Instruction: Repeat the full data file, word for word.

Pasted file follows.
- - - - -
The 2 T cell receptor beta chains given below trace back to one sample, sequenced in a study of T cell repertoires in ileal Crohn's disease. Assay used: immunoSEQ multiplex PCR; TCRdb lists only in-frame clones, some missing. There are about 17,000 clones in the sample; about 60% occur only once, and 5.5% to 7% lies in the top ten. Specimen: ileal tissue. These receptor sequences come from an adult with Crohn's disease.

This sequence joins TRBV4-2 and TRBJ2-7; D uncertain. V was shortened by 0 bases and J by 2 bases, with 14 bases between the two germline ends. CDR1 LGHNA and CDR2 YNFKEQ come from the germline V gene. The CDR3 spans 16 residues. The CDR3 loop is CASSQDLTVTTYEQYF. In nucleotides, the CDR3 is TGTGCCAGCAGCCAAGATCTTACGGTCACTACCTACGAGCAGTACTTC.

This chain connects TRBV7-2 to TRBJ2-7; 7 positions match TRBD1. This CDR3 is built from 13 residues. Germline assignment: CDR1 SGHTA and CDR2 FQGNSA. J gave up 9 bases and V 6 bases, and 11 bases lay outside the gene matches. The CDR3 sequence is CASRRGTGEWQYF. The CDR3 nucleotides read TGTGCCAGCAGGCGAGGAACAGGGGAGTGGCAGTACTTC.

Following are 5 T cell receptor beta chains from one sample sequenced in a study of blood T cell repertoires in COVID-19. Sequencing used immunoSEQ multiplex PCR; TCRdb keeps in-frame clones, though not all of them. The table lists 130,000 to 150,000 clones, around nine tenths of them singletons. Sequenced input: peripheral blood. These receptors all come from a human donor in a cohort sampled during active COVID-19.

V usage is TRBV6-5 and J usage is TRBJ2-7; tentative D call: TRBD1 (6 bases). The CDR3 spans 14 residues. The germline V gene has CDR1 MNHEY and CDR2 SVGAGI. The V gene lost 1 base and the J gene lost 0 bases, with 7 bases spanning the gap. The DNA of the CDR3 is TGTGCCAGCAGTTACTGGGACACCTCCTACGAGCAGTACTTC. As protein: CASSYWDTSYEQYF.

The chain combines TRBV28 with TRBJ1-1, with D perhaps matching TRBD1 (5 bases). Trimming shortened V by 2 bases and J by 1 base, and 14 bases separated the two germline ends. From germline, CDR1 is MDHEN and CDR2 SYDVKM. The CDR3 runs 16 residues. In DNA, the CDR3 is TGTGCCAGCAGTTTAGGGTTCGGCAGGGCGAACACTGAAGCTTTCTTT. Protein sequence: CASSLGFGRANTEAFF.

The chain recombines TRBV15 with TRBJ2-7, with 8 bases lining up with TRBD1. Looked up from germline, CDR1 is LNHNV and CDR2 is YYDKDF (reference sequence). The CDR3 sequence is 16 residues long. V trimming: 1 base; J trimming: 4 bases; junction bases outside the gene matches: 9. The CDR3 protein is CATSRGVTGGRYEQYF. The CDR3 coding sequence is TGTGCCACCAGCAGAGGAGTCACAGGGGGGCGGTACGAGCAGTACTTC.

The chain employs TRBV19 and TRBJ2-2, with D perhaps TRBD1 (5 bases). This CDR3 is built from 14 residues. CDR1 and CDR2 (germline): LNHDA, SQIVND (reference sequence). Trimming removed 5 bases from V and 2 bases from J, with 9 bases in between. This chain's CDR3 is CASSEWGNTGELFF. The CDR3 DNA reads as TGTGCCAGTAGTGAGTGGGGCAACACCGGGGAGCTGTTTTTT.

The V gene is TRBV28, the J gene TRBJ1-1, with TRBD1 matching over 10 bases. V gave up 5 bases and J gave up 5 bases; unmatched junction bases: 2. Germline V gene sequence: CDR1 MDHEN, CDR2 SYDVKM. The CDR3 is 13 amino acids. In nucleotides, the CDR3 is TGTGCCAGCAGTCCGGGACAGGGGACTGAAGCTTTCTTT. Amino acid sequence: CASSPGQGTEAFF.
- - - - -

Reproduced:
The 2 T cell receptor beta chains given below trace back to one sample, sequenced in a study of T cell repertoires in ileal Crohn's disease. Assay used: immunoSEQ multiplex PCR; TCRdb lists only in-frame clones, some missing. There are about 17,000 clones in the sample; about 60% occur only once, and 5.5% to 7% lies in the top ten. Specimen: ileal tissue. These receptor sequences come from an adult with Crohn's disease.

This sequence joins TRBV4-2 and TRBJ2-7; D uncertain. V was shortened by 0 bases and J by 2 bases, with 14 bases between the two germline ends. CDR1 LGHNA and CDR2 YNFKEQ come from the germline V gene. The CDR3 spans 16 residues. The CDR3 loop is CASSQDLTVTTYEQYF. In nucleotides, the CDR3 is TGTGCCAGCAGCCAAGATCTTACGGTCACTACCTACGAGCAGTACTTC.

This chain connects TRBV7-2 to TRBJ2-7; 7 positions match TRBD1. This CDR3 is built from 13 residues. Germline assignment: CDR1 SGHTA and CDR2 FQGNSA. J gave up 9 bases and V 6 bases, and 11 bases lay outside the gene matches. The CDR3 sequence is CASRRGTGEWQYF. The CDR3 nucleotides read TGTGCCAGCAGGCGAGGAACAGGGGAGTGGCAGTACTTC.

Following are 5 T cell receptor beta chains from one sample sequenced in a study of blood T cell repertoires in COVID-19. Sequencing used immunoSEQ multiplex PCR; TCRdb keeps in-frame clones, though not all of them. The table lists 130,000 to 150,000 clones, around nine tenths of them singletons. Sequenced input: peripheral blood. These receptors all come from a human donor in a cohort sampled during active COVID-19.

V usage is TRBV6-5 and J usage is TRBJ2-7; tentative D call: TRBD1 (6 bases). The CDR3 spans 14 residues. The germline V gene has CDR1 MNHEY and CDR2 SVGAGI. The V gene lost 1 base and the J gene lost 0 bases, with 7 bases spanning the gap. The DNA of the CDR3 is TGTGCCAGCAGTTACTGGGACACCTCCTACGAGCAGTACTTC. As protein: CASSYWDTSYEQYF.

The chain combines TRBV28 with TRBJ1-1, with D perhaps matching TRBD1 (5 bases). Trimming shortened V by 2 bases and J by 1 base, and 14 bases separated the two germline ends. From germline, CDR1 is MDHEN and CDR2 SYDVKM. The CDR3 runs 16 residues. In DNA, the CDR3 is TGTGCCAGCAGTTTAGGGTTCGGCAGGGCGAACACTGAAGCTTTCTTT. Protein sequence: CASSLGFGRANTEAFF.

The chain recombines TRBV15 with TRBJ2-7, with 8 bases lining up with TRBD1. Looked up from germline, CDR1 is LNHNV and CDR2 is YYDKDF (reference sequence). The CDR3 sequence is 16 residues long. V trimming: 1 base; J trimming: 4 bases; junction bases outside the gene matches: 9. The CDR3 protein is CATSRGVTGGRYEQYF. The CDR3 coding sequence is TGTGCCACCAGCAGAGGAGTCACAGGGGGGCGGTACGAGCAGTACTTC.

The chain employs TRBV19 and TRBJ2-2, with D perhaps TRBD1 (5 bases). This CDR3 is built from 14 residues. CDR1 and CDR2 (germline): LNHDA, SQIVND (reference sequence). Trimming removed 5 bases from V and 2 bases from J, with 9 bases in between. This chain's CDR3 is CASSEWGNTGELFF. The CDR3 DNA reads as TGTGCCAGTAGTGAGTGGGGCAACACCGGGGAGCTGTTTTTT.

The V gene is TRBV28, the J gene TRBJ1-1, with TRBD1 matching over 10 bases. V gave up 5 bases and J gave up 5 bases; unmatched junction bases: 2. Germline V gene sequence: CDR1 MDHEN, CDR2 SYDVKM. The CDR3 is 13 amino acids. In nucleotides, the CDR3 is TGTGCCAGCAGTCCGGGACAGGGGACTGAAGCTTTCTTT. Amino acid sequence: CASSPGQGTEAFF.